So, from the looks of this, you’d most probably want to go with GTK. Wrong! QT makes programmers more productive that GTK. Compare a simple app where there’s a small window on the screen with a button saying “Hello World” on it:
GTK (57 lines)
static void hello( GtkWidget *widget,
gpointer data )
g_print (“Hello World\n”);
static gboolean delete_event( GtkWidget *widget,
gpointer data )
g_print (“delete event occurred\n”);
static void destroy( GtkWidget *widget,
gpointer data )
int main( int argc,
char *argv )
gtk_init (&argc, &argv);
window = gtk_window_new (GTK_WINDOW_TOPLEVEL);
g_signal_connect (G_OBJECT (window), “delete_event”,
G_CALLBACK (delete_event), NULL);
g_signal_connect (G_OBJECT (window), “destroy”,
G_CALLBACK (destroy), NULL);
gtk_container_set_border_width (GTK_CONTAINER (window), 10);
button = gtk_button_new_with_label (“Hello World”);
g_signal_connect (G_OBJECT (button), “clicked”,
G_CALLBACK (hello), NULL);
g_signal_connect_swapped (G_OBJECT (button), “clicked”,
gtk_container_add (GTK_CONTAINER (window), button);
QT (13 lines)
int main(int argc, char *argv)
QApplication app(argc, argv);
QPushButton hello(“Hello world!”);
Again, both these programs do the same thing. With QT, less code means more productivity and ability to code more in a shorter period of time.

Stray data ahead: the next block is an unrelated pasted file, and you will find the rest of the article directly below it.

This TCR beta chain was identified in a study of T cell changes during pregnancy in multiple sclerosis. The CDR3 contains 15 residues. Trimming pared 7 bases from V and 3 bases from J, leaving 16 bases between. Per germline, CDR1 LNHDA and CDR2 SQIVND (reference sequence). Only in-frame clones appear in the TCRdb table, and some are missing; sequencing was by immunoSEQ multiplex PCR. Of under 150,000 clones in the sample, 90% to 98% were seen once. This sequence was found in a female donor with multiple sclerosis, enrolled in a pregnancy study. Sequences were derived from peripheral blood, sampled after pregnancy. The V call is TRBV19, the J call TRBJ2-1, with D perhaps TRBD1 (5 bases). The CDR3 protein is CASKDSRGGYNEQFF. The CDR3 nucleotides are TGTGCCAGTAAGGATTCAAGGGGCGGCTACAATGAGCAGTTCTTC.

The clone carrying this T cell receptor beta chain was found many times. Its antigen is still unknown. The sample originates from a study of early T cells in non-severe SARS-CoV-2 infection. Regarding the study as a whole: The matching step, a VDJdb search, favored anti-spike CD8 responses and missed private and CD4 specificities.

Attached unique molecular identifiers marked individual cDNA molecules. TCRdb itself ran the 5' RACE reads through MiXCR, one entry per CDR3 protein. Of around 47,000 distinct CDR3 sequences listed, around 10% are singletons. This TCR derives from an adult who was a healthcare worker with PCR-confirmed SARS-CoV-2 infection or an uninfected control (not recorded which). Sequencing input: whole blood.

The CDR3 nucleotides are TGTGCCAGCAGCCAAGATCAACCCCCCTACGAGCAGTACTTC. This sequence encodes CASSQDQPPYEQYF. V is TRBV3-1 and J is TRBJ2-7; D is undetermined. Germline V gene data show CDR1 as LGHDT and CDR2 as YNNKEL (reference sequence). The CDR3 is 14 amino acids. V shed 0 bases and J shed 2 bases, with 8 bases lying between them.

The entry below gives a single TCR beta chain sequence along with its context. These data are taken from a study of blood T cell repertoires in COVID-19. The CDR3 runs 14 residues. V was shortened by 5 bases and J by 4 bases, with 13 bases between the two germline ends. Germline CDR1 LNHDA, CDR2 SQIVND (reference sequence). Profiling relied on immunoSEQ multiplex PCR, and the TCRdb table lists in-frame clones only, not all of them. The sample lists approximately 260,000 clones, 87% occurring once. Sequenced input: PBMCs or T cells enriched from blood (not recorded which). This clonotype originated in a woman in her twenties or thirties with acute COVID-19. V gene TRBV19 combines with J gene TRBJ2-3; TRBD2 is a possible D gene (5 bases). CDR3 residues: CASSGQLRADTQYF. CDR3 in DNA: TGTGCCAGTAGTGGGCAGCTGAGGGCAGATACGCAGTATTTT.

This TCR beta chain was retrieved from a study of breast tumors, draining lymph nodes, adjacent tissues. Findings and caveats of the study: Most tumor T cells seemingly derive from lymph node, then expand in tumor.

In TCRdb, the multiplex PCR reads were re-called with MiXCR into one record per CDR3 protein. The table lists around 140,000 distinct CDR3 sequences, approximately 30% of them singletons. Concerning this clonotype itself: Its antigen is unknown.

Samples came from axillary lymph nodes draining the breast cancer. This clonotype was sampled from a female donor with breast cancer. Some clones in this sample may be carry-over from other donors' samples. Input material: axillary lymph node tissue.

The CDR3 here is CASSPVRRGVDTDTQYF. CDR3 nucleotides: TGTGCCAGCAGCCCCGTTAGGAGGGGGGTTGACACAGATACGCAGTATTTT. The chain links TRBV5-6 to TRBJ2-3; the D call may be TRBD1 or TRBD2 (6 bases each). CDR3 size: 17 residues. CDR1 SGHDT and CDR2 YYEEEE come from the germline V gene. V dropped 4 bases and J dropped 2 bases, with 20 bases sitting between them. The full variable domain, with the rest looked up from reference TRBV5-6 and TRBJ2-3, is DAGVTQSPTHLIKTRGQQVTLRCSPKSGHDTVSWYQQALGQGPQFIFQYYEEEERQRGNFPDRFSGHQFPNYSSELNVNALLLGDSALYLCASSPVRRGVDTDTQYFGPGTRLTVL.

Of course, if you don’t like C (GTK) or C++ (QT, the one I’m sticking with), you can always choose Python, Ada, PHP, etc. GTK and QT are just APIs, not programming languages.
Before posting your comment, please take into account what was said at the first line of this post and the followup (link at top). Thank you.
The following new features I think are the best:
- the computer auto-hibernates after being left on for a certain period of time
- after coming back from locking the screen, if you don’t know the user’s password, you can leave them a message
- screen resolutions are better
- tracker (spotlight-like search tool, but with links to Wikipedia, Google, etc. and not just your files); it can be accessed through Alt+F3
- I don’t use this feature much but it’s useful – fast user switching
- an all-in-one appearance preferences
- Add/Remove Applications is easier to use
- automatic printer recognition (works very well, might I add – I hooked up a printer and it was recognized in 12 seconds; mind you – this is a 1.3 GHz machine from 2001)
- Pidgin over GAIM (much better interface)
- WINE has it’s own cool little start-menu thing under “Applications”
- preset Documents, Pictures, and Videos folders in home
- better built-in help documentation
- Gimp 2.4 release candidate (easier access to features)
- OpenOffice 2.3 branded with the Ubuntu logo
- specialized Ubuntu add-ons for Firefox (Ubufox)
- when using sudo in the terminal, instead of just asking for the password it says “[sudo] password for *****” where ***** is the user name
there are many more new features, but those are the main ones that stand out, especially the screen resolution one. I haven’t been able to find any bugs yetIf you haven’t tried Gutsy yet, download it now!